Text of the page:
Wednesday, December 10, 2014

On the path to Nidan

These past months have been demanding as I prepared for my Nidan test.

I have put forth much effort towards being able to perform at my highest level all the while knowing that one cannot "cram" for this kind of test, and that it was the years and years of consistent training that has built up my solidity to the point where I could face this challenge.

I am built up by the support of my close family, Sensei, dojo mates, friends, supervisors at work,  and co-workers. I so appreciate their positive energy.

Going to work with a limp, and bruises from my efforts brought up the question from one of my friends of "Why does it have to be so difficult?" The only answer that I could provide at the time was "It wouldn't be a second level black belt test if I showed up and was asked to blow up a dozen balloons, would it?  The test has to pull out the best in me.. and well.. since I have accumulated skills and knowledge, the best will be very difficult."

I have watched many a belt rank test now, and realized that it is the consistency of training that shows, or doesn't show.  If a student puts forth an honest, and constant effort to practice over and over as they learn a skill.. their body just knows what to do, and how to do it. This goes for learning a piece of music, or kneading bread, or crocheting, or striking a pad with a spinning back kick.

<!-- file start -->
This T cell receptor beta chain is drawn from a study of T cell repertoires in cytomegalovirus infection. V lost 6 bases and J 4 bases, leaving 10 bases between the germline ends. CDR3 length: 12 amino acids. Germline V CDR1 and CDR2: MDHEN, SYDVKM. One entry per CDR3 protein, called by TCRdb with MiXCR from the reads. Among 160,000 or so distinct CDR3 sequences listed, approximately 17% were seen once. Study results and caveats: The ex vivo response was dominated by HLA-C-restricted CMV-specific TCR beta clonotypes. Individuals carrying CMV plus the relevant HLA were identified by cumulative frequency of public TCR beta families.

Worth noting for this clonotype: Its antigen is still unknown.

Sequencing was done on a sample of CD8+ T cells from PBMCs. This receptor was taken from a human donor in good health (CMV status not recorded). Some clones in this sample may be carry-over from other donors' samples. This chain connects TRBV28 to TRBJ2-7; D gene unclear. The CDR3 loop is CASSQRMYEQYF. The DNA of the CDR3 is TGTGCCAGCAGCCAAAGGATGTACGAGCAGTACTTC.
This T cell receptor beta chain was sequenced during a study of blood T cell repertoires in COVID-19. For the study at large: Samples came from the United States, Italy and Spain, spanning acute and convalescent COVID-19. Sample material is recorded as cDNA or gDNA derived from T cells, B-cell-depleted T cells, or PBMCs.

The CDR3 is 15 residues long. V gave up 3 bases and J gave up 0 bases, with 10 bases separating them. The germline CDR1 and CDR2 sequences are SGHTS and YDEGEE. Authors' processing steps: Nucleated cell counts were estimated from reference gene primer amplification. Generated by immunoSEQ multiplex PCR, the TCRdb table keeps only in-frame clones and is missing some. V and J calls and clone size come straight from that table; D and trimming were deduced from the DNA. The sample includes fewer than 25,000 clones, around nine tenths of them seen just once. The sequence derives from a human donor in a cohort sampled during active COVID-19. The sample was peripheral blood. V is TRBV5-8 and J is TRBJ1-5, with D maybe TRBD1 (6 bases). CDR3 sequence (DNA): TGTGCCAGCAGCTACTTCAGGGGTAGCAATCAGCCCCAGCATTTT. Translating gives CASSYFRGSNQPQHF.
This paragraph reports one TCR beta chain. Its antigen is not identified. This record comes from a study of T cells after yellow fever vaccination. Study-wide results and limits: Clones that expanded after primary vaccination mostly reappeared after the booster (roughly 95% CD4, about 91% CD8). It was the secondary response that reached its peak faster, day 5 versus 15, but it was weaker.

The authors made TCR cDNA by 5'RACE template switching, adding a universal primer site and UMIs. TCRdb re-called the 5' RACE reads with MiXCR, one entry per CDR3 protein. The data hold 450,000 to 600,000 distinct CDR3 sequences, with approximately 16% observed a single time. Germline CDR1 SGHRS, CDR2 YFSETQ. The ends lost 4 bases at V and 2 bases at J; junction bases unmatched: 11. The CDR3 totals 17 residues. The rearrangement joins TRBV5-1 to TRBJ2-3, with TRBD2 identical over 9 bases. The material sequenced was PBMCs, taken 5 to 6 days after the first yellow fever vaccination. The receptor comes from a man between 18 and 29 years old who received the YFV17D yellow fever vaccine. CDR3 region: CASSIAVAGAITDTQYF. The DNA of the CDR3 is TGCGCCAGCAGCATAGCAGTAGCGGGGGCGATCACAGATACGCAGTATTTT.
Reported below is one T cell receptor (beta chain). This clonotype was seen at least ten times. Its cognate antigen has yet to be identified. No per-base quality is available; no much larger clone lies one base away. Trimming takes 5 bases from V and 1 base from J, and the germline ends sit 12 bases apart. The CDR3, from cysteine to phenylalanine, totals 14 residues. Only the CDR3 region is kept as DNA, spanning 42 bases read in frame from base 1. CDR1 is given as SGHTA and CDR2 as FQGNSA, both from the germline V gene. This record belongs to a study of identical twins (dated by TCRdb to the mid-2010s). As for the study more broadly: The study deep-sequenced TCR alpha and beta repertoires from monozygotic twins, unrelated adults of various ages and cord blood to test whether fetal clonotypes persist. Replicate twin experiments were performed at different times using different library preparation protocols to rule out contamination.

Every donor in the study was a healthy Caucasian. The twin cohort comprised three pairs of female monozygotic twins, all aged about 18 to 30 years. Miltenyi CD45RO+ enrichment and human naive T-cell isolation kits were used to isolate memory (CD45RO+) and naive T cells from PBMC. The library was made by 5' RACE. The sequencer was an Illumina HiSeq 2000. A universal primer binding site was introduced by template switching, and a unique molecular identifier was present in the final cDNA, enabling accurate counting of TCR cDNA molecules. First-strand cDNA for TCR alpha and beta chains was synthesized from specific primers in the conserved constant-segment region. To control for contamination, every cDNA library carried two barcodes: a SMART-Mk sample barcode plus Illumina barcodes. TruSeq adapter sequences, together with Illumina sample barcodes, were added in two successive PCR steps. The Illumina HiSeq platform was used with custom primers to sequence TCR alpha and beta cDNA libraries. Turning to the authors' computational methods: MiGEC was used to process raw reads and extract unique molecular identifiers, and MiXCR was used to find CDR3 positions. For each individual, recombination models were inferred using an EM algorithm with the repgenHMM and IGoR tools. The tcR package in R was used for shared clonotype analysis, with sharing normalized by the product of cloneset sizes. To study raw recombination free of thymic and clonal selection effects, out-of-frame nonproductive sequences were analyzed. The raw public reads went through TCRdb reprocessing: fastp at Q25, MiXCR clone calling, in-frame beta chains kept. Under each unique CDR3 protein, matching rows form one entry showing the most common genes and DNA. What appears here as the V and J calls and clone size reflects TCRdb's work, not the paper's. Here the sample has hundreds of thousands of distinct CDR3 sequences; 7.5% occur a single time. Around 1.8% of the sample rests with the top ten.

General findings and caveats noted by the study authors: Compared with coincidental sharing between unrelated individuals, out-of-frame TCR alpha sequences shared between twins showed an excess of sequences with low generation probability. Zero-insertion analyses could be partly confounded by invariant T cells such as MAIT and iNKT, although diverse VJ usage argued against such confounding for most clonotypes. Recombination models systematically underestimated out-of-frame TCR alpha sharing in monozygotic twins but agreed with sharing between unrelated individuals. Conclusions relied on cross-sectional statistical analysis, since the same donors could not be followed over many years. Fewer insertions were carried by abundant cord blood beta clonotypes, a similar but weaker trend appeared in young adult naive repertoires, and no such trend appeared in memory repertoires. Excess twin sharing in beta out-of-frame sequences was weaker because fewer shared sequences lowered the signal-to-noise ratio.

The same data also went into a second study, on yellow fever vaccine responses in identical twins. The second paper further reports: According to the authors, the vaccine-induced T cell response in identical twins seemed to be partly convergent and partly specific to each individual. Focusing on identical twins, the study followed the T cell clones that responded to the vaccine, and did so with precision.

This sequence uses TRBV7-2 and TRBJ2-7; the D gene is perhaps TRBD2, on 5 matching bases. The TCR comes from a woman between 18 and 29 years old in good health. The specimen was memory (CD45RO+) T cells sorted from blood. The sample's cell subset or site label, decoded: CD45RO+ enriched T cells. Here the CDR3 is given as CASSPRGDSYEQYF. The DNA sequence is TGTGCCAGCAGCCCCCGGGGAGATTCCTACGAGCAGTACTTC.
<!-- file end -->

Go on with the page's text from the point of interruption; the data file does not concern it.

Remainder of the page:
Those students who think that they can show up to a test, and pull a rabbit out of their hat at the last moment are deceiving themselves.  An experienced eye can see the awkwardness of the moment.. the stiff "almost wishful" sudden effort of someone who is trying to make their body do the movement that it isn't familiar with.  They aren't fooling anyone but themselves, and if these people "pass" the test it is by the tolerance of the testing panel... but the truth is that they have not accumulated the necessary skills for that rank level and therefore will suffer even more the next time that they attempt to test for a higher rank.  If a child did not learn the skill of  how to multiply and divide numbers at elementary school, they will be sorely disappointed when they have to start working with fractions in Junior High, and nearly inundated with sorrow when they hit algebra in High school. Therefore, someone who could have done well in their efforts finds themselves flailing because of a lack of a foundation.  The question becomes "will they be willing to humble themselves, accept the truth that they need to work on simple things that they thought they knew, and improve their position so that they CAN achieve a higher rank with the necessary abilities?"

This isn't a shameful thing. It takes courage, inner strength, and a willingness to do what it takes to improve.. and that is something that I could and would respect in a person.

Tuesday, August 12, 2014

How to Invest In Yourself

At first one may think that he is speaking about careers, and business, but listen on, and you will find that the main message is to change the way that you think about what you are doing so that you can achieve success, and happiness.  This can apply to anything from relationships to Martial Arts training.